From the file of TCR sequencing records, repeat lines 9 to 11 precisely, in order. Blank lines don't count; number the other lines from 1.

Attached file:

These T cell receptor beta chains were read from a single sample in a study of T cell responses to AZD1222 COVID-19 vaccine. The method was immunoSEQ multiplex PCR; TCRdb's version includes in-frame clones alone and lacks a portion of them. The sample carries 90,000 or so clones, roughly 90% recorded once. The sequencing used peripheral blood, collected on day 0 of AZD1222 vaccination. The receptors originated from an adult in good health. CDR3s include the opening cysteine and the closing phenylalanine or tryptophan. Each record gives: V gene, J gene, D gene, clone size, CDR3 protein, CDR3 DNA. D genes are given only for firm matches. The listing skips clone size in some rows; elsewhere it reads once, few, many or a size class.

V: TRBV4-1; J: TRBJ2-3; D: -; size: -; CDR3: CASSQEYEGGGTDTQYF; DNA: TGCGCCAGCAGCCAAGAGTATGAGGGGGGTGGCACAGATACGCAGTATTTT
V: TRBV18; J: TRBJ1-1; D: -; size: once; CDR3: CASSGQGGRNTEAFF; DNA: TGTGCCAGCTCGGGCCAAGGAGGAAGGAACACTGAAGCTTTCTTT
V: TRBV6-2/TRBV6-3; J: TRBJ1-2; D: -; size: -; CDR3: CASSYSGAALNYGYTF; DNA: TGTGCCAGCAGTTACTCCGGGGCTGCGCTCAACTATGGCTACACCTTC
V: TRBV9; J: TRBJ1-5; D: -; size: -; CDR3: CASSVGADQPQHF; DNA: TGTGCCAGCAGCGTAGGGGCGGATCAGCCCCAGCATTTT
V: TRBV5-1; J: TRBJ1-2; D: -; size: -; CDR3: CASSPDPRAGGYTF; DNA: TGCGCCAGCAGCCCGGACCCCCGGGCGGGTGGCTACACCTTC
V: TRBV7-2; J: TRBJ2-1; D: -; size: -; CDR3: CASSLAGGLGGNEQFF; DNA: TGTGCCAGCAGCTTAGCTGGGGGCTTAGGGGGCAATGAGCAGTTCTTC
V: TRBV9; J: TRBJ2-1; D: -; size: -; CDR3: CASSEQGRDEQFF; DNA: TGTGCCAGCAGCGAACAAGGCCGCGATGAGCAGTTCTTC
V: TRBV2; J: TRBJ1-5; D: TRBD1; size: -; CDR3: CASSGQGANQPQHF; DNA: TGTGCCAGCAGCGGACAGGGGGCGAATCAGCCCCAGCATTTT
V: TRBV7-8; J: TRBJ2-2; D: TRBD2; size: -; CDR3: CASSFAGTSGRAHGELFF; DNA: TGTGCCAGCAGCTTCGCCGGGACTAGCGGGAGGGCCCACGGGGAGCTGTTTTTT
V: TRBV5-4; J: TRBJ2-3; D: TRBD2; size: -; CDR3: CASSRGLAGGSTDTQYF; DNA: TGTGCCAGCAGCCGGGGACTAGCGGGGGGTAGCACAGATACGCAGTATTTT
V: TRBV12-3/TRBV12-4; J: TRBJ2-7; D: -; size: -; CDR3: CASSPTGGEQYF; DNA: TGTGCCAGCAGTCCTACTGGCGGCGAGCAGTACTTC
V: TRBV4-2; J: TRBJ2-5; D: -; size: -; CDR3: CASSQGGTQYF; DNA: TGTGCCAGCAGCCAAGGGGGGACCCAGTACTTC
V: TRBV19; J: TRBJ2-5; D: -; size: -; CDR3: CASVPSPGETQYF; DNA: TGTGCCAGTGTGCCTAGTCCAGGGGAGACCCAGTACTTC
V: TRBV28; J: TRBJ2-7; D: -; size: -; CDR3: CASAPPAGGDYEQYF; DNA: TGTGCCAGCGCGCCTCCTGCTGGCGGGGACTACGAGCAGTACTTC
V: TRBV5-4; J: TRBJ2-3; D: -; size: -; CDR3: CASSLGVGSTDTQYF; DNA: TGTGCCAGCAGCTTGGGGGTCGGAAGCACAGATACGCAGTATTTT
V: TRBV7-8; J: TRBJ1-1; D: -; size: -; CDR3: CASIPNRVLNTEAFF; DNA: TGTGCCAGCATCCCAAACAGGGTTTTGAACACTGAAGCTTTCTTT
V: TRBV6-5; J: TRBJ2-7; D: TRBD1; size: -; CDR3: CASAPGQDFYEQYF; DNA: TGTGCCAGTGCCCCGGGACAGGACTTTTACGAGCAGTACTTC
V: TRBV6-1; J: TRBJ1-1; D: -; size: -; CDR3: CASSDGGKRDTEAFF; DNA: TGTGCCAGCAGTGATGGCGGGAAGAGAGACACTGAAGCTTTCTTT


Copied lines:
V: TRBV2; J: TRBJ1-5; D: TRBD1; size: -; CDR3: CASSGQGANQPQHF; DNA: TGTGCCAGCAGCGGACAGGGGGCGAATCAGCCCCAGCATTTT
V: TRBV7-8; J: TRBJ2-2; D: TRBD2; size: -; CDR3: CASSFAGTSGRAHGELFF; DNA: TGTGCCAGCAGCTTCGCCGGGACTAGCGGGAGGGCCCACGGGGAGCTGTTTTTT
V: TRBV5-4; J: TRBJ2-3; D: TRBD2; size: -; CDR3: CASSRGLAGGSTDTQYF; DNA: TGTGCCAGCAGCCGGGGACTAGCGGGGGGTAGCACAGATACGCAGTATTTT